So, how could we find something in between? How could we build a platform from open data, using even the most sensitive dataset, in a way that organizations would still allow us to access some of the summary statistics or some of the results of their dataset? It was a practical necessity to get involved and provide solutions for accessing sensitive data for research.

Sherard: For those not familiar with Dataverse, can you give a couple sentences on what it is and how we can tie it back to differential privacy?

Mercè: Yes. Dataverse is a software platform enabling us to build a real data repository to share research datasets. The emphasis is on publishing datasets associated with research that is already published. Another use of the platform is to create datasets that could be useful for research and making them available more openly to our research communities. 

Sherard: One of the challenges we’ve faced at Red Hat is that the datasets we needed from a partner to create certain machine learning models had to have a fair amount of information. Unfortunately, the vendor had challenges sharing that data, because it had sensitive information in it. Have you run into scenarios where you’re trying to do analysis or machine learning on this kind of data? How would differential privacy or OpenDP help out?

The goal is to build a community of people who are willing to pitch in.
—James Honaker

James: That’s a great use case. So, differential privacy is a mathematical definition, not an algorithm. An algorithm either meets the definition or it doesn’t. If an algorithm is proven to meet that definition, you can reason about the use of that algorithm formally and make guarantees. Loosely speaking, the guarantee is that the releases, query answers, or models that your differentially private algorithm provides won’t leak information about any one individual. They can’t even learn whether or not I was in the dataset in the first place or get a distribution of answers affected by my information. It’s a very, very high, gold-standard guarantee.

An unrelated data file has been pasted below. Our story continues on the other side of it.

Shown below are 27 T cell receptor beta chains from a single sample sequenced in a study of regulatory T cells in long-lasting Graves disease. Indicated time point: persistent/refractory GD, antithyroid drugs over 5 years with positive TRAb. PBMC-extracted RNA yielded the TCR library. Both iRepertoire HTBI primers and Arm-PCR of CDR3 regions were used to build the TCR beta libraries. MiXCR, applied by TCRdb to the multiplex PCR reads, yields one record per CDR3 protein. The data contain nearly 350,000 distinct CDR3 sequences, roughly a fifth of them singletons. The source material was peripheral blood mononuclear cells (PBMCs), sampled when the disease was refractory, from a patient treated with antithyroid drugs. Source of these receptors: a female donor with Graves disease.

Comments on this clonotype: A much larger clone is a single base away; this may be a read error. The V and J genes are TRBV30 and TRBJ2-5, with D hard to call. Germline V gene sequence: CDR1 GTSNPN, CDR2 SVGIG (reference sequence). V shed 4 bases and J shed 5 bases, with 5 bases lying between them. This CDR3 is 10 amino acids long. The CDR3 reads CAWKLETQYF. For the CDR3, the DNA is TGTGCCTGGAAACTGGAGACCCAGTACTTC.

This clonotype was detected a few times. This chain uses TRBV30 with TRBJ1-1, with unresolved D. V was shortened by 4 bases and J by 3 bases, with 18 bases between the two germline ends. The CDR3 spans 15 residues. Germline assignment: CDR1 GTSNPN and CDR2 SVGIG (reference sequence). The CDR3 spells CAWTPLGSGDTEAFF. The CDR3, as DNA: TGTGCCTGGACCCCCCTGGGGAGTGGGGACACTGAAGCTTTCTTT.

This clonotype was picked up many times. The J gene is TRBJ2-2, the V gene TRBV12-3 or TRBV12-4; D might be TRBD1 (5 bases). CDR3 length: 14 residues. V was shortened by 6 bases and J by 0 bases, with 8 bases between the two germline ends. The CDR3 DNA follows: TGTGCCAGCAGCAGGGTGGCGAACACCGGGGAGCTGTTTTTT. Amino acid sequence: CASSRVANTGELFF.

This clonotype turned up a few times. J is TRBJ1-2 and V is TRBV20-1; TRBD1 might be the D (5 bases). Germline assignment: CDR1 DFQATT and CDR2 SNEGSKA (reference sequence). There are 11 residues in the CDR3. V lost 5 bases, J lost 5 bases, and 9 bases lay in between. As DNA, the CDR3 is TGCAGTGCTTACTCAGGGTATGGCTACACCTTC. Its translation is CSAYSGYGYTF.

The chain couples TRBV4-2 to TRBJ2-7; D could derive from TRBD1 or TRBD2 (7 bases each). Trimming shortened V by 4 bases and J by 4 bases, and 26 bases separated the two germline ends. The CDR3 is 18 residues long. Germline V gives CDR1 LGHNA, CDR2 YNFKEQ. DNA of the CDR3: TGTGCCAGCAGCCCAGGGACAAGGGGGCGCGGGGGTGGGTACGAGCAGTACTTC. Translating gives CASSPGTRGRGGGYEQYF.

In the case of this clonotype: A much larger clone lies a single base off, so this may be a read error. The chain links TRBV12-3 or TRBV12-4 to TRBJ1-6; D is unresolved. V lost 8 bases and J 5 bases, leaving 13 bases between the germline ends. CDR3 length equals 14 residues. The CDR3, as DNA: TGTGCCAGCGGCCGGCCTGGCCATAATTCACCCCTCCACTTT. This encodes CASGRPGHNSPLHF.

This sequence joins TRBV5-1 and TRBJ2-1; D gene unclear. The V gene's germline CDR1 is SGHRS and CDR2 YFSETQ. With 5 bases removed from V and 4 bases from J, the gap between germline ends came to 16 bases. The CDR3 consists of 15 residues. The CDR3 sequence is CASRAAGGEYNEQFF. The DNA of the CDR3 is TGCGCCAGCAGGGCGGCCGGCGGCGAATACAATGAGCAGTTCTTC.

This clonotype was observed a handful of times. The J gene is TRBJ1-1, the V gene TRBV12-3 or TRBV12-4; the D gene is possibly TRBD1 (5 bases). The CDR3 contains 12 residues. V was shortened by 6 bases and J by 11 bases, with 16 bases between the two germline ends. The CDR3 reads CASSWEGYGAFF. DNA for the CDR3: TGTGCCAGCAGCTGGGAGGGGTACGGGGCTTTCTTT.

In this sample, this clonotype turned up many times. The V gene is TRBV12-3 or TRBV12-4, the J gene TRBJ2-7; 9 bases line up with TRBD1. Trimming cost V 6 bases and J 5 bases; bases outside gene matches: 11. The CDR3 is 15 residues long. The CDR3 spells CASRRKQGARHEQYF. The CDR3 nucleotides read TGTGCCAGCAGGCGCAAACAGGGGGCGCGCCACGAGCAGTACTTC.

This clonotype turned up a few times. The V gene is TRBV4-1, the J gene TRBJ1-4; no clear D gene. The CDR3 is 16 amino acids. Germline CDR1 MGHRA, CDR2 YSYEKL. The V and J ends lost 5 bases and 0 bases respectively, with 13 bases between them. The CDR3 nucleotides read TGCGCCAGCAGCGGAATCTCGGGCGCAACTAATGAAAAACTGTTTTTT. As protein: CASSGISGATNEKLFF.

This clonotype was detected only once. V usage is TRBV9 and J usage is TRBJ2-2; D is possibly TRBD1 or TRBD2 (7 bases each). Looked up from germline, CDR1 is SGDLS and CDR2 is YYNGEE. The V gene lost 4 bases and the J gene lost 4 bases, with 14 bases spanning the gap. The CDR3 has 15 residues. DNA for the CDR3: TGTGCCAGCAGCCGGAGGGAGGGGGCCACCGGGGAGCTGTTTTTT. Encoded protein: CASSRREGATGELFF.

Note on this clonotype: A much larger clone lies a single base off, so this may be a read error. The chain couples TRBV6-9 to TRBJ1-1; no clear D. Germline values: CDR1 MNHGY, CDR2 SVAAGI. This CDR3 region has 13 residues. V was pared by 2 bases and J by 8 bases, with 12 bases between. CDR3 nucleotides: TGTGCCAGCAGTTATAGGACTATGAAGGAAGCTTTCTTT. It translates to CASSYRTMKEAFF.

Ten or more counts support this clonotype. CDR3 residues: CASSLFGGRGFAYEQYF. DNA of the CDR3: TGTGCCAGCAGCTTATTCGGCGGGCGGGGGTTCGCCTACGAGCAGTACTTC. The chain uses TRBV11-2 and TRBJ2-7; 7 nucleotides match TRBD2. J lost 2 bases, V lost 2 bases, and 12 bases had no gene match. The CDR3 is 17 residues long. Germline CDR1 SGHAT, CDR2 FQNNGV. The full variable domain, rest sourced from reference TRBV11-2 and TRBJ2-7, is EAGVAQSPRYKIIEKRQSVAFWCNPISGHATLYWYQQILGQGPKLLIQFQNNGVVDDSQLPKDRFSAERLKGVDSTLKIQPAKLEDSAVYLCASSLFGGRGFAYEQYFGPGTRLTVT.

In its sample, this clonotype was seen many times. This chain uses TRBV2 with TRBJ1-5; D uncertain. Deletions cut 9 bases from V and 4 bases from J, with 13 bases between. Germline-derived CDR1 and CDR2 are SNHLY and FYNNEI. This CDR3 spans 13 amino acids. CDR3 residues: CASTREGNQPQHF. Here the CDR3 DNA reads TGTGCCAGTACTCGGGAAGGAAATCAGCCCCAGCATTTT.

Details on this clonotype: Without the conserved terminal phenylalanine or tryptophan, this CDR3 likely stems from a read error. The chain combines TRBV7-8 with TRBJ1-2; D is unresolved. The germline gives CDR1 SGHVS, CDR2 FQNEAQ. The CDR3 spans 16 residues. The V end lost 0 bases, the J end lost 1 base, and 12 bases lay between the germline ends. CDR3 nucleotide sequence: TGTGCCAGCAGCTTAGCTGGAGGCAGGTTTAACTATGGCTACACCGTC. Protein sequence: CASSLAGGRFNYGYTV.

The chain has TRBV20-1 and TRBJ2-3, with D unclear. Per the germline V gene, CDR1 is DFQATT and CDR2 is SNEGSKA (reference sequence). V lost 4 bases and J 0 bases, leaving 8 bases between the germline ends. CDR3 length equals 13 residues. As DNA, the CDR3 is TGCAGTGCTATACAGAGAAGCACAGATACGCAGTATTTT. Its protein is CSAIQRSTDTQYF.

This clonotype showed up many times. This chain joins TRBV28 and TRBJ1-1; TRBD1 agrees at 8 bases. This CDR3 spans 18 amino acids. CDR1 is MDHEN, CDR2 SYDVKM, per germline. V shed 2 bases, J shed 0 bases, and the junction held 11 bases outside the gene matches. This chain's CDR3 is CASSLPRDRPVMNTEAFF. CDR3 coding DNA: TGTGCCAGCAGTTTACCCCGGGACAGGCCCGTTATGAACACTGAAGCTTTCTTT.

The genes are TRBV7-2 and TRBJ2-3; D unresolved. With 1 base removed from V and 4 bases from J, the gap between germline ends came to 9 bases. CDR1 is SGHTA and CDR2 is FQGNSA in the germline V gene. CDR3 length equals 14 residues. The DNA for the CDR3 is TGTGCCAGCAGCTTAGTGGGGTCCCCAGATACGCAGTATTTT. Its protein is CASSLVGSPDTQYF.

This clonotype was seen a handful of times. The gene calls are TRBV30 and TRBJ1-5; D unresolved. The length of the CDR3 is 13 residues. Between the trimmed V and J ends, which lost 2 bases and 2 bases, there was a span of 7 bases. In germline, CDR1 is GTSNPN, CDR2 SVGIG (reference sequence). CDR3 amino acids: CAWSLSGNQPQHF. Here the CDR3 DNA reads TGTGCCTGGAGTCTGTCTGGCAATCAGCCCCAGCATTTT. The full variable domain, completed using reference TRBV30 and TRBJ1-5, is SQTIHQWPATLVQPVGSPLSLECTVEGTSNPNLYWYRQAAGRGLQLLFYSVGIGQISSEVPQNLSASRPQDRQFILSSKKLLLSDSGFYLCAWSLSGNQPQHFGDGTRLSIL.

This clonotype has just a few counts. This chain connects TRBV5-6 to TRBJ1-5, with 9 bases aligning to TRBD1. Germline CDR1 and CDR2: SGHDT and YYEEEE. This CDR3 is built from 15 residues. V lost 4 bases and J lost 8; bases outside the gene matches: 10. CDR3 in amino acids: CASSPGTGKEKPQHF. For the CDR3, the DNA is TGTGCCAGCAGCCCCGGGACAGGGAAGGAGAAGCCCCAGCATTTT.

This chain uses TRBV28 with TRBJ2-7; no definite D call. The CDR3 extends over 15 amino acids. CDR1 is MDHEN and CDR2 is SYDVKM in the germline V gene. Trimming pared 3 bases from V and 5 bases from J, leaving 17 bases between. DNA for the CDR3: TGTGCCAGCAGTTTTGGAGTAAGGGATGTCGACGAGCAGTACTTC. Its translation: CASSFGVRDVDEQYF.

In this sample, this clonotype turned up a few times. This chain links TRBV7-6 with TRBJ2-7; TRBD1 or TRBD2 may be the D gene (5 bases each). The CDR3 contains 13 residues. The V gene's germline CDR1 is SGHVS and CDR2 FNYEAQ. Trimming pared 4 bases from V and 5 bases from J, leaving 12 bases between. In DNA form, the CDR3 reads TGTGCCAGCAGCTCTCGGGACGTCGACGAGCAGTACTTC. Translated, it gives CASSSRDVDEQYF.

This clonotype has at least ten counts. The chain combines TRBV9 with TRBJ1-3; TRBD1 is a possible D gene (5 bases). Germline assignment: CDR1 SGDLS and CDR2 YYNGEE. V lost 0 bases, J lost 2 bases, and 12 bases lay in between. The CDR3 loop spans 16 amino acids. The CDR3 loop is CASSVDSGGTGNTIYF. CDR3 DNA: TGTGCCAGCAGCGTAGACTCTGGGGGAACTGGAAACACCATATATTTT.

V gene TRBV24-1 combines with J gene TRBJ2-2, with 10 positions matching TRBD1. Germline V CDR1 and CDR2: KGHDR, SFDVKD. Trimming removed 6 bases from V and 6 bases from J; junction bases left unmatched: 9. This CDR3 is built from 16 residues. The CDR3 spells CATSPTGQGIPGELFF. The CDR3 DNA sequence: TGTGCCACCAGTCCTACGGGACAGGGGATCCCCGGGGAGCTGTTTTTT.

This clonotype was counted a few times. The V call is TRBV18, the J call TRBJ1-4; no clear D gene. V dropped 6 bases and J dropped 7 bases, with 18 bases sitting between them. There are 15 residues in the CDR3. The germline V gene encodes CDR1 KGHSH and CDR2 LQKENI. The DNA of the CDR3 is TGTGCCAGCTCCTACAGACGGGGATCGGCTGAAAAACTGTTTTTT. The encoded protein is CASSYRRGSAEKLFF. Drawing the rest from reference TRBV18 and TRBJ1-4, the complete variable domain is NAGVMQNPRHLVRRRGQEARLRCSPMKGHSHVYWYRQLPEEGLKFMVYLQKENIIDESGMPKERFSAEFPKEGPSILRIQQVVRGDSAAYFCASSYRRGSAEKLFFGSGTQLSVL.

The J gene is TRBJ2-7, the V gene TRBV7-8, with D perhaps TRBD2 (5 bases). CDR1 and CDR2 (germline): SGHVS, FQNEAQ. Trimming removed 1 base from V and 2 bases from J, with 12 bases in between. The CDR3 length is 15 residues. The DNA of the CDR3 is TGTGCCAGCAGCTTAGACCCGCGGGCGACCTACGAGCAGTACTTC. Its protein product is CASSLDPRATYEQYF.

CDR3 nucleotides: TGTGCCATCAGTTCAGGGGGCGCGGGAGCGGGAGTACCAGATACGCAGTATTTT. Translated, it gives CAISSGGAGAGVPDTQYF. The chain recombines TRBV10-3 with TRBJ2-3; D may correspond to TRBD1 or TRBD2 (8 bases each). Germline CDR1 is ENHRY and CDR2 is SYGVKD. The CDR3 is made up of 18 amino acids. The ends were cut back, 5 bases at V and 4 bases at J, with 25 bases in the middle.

Normally, these algorithms are adding a small amount of noise sufficient to drown out the contribution of any one individual in the dataset.  So you don’t have to strip out all of these potentially sensitive attributes, because there’s no way to attach those to any individual. Stripping out sensitive data makes analysis really hard to run. Maybe the relationship between the sensitive variable and some other characteristic you care about is the fundamental quantity of interest. You strip out the sensitive data, you can’t do anything. 

Sherard: It sounds like it would be quite a challenge to know how far to obscure the data or how much noise to add to make sure you don’t add too much. 

James: You cut exactly to the heart of the question. I call it very fine-tuned lying. If the noise is too great, you’re losing more utility than you needed. If the noise is too low, the privacy guarantee goes away. The point is to balance that noise exactly; that’s why the ability to reason formally about these algorithms is so important. There’s a tuning parameter called Epsilon. If an adversary, for example, has infinite computational power, knows algorithmic tricks that haven’t even been discovered yet, Epsilon tells you the worst case leakage of information from a query. So what you decide is, “Okay, how far do I think I am from that worst case? How much information would I be willing to give such an attacker in order to release a query?” That tells you what that noise has to be.